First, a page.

11th Arrondissement

The heart of Paris has shifted east, and you can find it beating wildly in the city’s most densely populated neighborhood. Just next to the lively Marais neighborhood, the Eleventh offers fabulous small restaurants (with new ones popping up every week), along with curated cocktail bars and an abundance of live music. At Bastille you can find a bustling party scene with anything from rock gigs to clubs. As you move east to Oberkampf, La Roquette or Faidherbe, you’ll find authentic, lively neighborhoods where the locals know exactly where to eat, drink and shop at some of the best cocktail bars, restaurants, and indie shops in the city.

Oberkampf / Folie Méricourt

This is the most punk-rock part of the 11th. Any­thing from night clubs to wine bars and cor­ner bistros, to small local restau­rants and dives can be found here. Locals, tourists, stu­dents (and our exes…) flock here for a night out, a bomb AF din­ner, or some hip­ster­gas­mic shop­ping. For rest­ing in the sun the day after all that par­ty­ing, noth­ing beats pret­ty Square Gardette and the cute streets sur­round­ing one of Paris’ most loved, local pocket-parks.

 

Bastille / Arsenal / Roquette

Clos­est to the Marais, Bastille is the most com­mer­cial part of the 11th, espe­cial­ly the area imme­di­ate­ly sur­round­ing Place de la Bastille. Rue de Lappe, for instance, is par­ty cen­tral and a bit too, shall we say, ine­bri­at­ed. For that real arty/industrial vibe we love to love in the 11th, head instead to rue Keller, rue de Charonne, rue Bas­froi, rue Popin­court, rue Gode­froy Cavaignac and all the dis­creet­ly cozy cob­ble­stoned alley­ways and pas­sages inter­twined throughout.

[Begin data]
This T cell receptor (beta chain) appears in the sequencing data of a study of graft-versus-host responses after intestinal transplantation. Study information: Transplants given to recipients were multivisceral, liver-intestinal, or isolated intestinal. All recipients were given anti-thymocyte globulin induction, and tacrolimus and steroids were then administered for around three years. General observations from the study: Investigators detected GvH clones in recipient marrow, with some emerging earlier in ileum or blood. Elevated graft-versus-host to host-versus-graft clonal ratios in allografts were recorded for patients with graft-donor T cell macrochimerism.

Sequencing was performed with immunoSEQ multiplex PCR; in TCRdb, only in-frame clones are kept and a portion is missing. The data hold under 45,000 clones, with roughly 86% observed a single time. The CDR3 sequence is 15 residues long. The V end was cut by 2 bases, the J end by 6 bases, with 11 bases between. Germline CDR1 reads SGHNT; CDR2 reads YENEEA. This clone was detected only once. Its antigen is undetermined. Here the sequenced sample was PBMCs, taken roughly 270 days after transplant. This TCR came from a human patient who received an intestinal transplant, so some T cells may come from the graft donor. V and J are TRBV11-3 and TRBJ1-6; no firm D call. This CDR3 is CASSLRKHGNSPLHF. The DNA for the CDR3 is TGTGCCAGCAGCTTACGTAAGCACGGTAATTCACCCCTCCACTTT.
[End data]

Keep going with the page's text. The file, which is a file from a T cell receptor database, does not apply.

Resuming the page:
Faidherbe / Charonne / Aligre

Not a quar­ter most tourists know about, quarti­er Faid­herbe has almost every­thing much more famous areas like the Marais do, though more com­pact­ly and with about 1000 few­er blasé trend­sluts milling about per square yard. OK. it’s not as BEAUTIFUL as the Marais: there are zero hôtels par­ti­c­uliers (state­ly for­mer man­sions from the 1700s) to swoon at, and no dreamy, man­i­cured secret gar­dens to day­dream in, but it holds its own with an authen­tic mid­dle-class Parisian vibe and its indus­tri­al je-ne-sais-quoi. The quar­ter revolves around the pret­ty « gold­en tri­an­gle » com­prised with­in Rues Paul Bert, Chanzy and Jean Macé, with neigh­bor­ing rues Faid­herbe, Forge Royale, Saint-Bernard, Trousseau, and Charonne also filled with great places to eat, shop and drink.